Can Good Nutrition Help You Heal From an Injury?
Nutrition can play a crucial role when you’re trying to heal from an injury. It’s essential for repairing tissues as well as preventing future injury.
During the recovery process, an anti-inflammatory diet is usually best. Aim for something that provides the nutrients that your body needs to help heal your tissues. In today’s article, we’ll teach you what food groups you should include in your diet, and talk about the benefits or downsides of supplements.
Protein is an essential nutrient to heal from an injury
Protein is the key nutrient for healing damaged tissues, so it should be a key part of your diet if you’re recovering from any kind of muscle injury.
During the recovery period, you can slightly increase your protein intake. Think about eating high-quality proteins that contain all the essential amino acids.
It’s probably not necessary to use any protein supplements if you’re eating a balanced, protein-rich diet. However, you can evaluate the pros and cons of supplementing with BCAAs (Branch-chain Amino Acids) or leucine . The latter is involved in protein synthesis and building tissue.
The way you eat can also affect inflammation following an injury. To control inflammation, pay close attention to how much omega-3 you’re getting in your food. Eating more oily fish (two servings a week) is a great start.
Another way to get enough omega-3s is to eat a handful of nuts a day, or raw vegetable oils. Be careful with these kinds of high-fat foods, because they’re also high in calories. Gaining weight, after all, won’t help speed up your recovery after an injury.
Besides omega-3s, there are other compounds that have anti-inflammatory properties. Two examples are polyphenols and flavonoids, which are found in vegetables. Eating more berries and cruciferous vegetables are also great strategies for shortening the recovery period.
Taking omega-3 fatty acid supplements, vitamin C and vitamin E can also speed up recovery from muscle injuries.
Heal from an injury: watch your calorie intake
This is one of the most complicated parts of injured athletes’ dietary considerations. It’s important to get enough nutrients, but you have to stay within the normal calorie guidelines. Since you won’t have the same level of physical activity as you normally do, you should have some weight control strategies in place. One important one is to restrict your carb intake, especially at night.
Another great option tends to be intermittent fasting. The most practical of these plans is the 16:8 protocol. People get good results with this one, and it’s easy to follow. If you’re interested in following any kind of special diet, be sure to talk to a doctor or nutritionist first.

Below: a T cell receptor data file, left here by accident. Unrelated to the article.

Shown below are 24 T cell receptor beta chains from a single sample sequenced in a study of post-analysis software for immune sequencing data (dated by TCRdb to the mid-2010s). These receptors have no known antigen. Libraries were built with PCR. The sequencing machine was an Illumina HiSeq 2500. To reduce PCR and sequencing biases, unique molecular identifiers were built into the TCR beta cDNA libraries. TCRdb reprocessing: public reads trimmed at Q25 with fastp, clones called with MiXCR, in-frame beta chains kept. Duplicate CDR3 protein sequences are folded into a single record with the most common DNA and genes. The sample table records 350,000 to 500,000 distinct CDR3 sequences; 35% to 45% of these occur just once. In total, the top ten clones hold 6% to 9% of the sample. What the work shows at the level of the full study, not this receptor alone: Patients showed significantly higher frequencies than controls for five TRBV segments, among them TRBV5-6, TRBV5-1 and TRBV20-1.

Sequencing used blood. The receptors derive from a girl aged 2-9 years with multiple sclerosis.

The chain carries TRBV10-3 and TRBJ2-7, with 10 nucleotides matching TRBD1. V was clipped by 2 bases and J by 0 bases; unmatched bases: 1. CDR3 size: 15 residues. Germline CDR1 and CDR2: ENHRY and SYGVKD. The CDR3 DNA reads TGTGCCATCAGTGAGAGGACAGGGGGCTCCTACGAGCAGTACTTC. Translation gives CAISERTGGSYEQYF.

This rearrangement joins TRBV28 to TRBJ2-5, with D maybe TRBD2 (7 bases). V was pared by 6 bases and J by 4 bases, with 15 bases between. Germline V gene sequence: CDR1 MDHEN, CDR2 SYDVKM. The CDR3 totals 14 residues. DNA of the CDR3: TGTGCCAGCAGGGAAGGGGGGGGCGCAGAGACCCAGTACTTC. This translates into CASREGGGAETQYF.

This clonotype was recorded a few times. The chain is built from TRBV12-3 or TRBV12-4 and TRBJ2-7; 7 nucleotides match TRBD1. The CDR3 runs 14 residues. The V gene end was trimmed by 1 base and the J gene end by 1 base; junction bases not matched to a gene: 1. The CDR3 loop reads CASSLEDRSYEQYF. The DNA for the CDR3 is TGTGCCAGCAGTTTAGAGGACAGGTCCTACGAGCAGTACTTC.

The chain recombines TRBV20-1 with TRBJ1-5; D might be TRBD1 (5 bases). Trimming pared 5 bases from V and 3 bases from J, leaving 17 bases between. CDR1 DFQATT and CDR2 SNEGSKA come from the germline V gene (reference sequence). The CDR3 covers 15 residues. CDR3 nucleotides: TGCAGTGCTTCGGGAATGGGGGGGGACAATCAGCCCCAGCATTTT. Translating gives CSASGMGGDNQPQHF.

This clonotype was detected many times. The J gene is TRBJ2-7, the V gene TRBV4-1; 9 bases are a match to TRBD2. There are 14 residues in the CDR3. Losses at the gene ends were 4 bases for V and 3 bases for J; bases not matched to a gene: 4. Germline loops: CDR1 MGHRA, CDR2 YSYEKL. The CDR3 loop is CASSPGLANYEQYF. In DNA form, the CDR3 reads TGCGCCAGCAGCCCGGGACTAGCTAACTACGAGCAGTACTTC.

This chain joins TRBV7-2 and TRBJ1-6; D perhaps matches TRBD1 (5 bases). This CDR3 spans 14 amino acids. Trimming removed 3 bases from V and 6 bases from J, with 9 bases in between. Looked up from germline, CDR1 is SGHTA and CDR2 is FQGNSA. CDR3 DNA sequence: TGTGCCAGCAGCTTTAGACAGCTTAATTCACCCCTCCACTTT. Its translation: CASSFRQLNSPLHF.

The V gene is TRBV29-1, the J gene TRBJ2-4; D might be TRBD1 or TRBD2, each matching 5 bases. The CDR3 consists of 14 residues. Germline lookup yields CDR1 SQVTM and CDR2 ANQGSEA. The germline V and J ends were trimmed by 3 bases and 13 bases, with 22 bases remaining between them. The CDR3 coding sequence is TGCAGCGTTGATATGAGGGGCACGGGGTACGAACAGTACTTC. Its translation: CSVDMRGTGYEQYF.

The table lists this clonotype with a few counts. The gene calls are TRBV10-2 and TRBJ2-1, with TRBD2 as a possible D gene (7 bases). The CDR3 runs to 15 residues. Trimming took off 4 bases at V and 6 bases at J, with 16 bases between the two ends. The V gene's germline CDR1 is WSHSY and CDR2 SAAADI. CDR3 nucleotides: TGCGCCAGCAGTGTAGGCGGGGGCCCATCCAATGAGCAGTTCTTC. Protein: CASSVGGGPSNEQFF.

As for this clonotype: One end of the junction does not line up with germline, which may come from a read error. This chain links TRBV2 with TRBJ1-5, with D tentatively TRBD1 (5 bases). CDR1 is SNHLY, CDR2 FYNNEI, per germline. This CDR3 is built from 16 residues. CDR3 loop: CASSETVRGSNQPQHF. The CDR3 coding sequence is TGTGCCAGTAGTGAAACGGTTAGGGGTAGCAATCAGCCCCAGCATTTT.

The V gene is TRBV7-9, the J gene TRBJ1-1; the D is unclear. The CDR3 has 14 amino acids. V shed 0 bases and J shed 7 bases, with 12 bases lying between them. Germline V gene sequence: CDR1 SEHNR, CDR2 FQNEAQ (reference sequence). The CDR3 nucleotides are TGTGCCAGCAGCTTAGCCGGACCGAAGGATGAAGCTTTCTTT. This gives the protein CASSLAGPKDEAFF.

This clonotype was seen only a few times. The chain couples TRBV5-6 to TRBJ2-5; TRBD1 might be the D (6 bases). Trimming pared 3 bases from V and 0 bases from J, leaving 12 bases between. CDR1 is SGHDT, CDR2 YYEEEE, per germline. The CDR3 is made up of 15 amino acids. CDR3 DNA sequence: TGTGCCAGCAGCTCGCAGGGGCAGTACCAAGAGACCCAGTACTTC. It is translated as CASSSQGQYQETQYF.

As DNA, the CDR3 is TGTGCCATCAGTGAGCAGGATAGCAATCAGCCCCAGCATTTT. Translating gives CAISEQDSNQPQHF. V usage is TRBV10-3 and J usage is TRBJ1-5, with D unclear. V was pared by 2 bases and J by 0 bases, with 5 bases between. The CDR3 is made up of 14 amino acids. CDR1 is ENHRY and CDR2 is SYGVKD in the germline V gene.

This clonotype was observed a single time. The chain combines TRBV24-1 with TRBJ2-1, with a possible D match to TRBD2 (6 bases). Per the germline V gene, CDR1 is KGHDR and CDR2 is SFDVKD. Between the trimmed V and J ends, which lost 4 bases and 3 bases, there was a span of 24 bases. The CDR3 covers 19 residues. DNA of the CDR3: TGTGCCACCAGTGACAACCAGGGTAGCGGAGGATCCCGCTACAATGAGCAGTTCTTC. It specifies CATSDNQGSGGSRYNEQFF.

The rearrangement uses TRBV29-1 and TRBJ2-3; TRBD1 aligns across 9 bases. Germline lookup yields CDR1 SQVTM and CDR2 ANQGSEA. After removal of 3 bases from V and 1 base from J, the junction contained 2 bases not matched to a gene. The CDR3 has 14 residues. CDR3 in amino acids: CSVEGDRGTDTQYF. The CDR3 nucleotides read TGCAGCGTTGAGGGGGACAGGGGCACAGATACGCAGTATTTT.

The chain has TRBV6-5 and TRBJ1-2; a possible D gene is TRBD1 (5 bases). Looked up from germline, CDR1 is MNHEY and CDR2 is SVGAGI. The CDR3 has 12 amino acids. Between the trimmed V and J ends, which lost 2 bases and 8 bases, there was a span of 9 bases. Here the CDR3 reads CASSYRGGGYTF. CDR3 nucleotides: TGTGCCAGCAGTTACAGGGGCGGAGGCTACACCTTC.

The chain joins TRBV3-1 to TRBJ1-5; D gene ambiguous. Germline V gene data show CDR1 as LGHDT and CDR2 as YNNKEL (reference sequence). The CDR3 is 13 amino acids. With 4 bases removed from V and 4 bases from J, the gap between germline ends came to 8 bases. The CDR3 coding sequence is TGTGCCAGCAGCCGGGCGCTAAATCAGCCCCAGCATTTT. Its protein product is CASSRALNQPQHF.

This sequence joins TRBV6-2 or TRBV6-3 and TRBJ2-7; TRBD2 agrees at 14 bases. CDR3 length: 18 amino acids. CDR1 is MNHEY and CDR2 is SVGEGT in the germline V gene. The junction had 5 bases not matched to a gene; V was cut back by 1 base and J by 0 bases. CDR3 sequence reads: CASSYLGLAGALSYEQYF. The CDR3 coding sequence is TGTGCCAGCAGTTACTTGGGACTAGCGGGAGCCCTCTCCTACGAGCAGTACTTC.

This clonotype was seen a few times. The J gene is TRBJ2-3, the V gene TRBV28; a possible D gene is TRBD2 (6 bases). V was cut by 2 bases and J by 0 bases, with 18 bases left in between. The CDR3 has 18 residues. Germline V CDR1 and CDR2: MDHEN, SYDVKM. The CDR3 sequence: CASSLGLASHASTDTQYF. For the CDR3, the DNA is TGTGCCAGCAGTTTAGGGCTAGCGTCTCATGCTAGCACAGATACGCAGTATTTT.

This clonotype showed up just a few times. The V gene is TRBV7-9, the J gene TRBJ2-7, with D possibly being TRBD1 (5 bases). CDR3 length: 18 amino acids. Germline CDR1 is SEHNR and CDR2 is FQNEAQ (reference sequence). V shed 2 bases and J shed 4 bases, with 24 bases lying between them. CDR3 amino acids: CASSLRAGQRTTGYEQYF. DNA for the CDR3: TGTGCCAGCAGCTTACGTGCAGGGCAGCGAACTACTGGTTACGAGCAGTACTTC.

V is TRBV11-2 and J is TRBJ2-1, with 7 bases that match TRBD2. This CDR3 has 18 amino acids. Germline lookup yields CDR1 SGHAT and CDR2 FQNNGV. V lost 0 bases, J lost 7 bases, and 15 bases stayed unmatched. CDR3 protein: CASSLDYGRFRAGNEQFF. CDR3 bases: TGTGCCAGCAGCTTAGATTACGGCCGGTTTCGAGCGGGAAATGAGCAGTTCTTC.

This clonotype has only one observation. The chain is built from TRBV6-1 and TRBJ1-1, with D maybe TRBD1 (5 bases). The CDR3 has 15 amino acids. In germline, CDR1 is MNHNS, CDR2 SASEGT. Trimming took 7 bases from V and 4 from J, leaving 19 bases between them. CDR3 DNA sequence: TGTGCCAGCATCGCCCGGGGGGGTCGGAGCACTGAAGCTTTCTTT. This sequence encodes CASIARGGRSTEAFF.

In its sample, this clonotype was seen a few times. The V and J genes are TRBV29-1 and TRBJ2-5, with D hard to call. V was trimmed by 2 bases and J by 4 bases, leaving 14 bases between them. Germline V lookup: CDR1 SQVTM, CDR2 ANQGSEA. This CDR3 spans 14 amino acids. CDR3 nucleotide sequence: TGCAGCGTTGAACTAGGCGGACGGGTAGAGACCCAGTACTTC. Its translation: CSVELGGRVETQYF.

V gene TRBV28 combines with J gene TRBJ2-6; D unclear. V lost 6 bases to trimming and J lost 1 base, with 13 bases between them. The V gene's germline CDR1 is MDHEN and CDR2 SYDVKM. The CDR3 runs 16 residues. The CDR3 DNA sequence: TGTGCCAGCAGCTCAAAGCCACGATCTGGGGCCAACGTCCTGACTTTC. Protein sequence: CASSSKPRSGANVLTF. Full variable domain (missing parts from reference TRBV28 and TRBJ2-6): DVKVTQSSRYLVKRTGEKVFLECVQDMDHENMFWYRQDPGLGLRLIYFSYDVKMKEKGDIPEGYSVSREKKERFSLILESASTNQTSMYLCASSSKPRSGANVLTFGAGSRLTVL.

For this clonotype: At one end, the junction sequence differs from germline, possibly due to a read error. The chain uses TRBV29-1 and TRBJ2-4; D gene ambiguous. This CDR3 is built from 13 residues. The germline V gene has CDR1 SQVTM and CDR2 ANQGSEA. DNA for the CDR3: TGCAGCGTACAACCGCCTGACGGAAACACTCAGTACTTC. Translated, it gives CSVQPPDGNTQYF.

Increasing your fruit and vegetable intake during these recovery periods serves a dual function. On one hand, it’ll help you feel fuller for longer because fruits and vegetables are high in fiber. It also improves tissue recovery because of the vitamins, minerals, and antioxidants in these foods.
Supplementing with melatonin
Melatonin is responsible for regulating your circadian sleep cycles. Taking melatonin supplements, then, can have a positive effect on recovery. It can improve your sleep, which is a key part of any recovery process. It also seems to help reduce oxidative stress after physical activity . This tends to be important, especially in the first stages of the process.
Nutrition and injuries
Diet can play an interesting part in recovery, especially if you have a muscle injury. Eating enough protein, and choosing anti-inflammatory foods will help ease your symptoms and speed up the process. In terms of supplements, there really aren’t very many that have proven effective.
One of the key aspects of a good recovery diet is to make sure you’re getting the appropriate number of calories. You want to try and avoid gaining weight while your training is on hold. That will help you get back into your routine more quickly once you’re healed.
To that end, try to avoid processed food and simple sugars, as well as alcohol and soda. Limiting your carb intake or practicing intermittent fasting are also great strategies.It might interest you...
All cited sources were thoroughly reviewed by our team to ensure their quality, reliability, currency, and validity. The bibliography of this article was considered reliable and of academic or scientific accuracy.
- 1 – Theis N., Brown MA., Wood P., Waldron M., Leucine supplementation increases muscle strength and volume, reduces inflammation and affects wellbeing in adults and adolescents with cerebral palsy. J Nutr, 2019.
- 2 – Czuczejko J., Sielski L., Wozniak B., Wozniaz A., Szaewczyk-Golec K., Melatonin supplementation improves oxidative and inflammatory state in the blood of profesional athletes during the preparatory period for competitions. Free Radic Res, 2019. 53 (2): 198-209.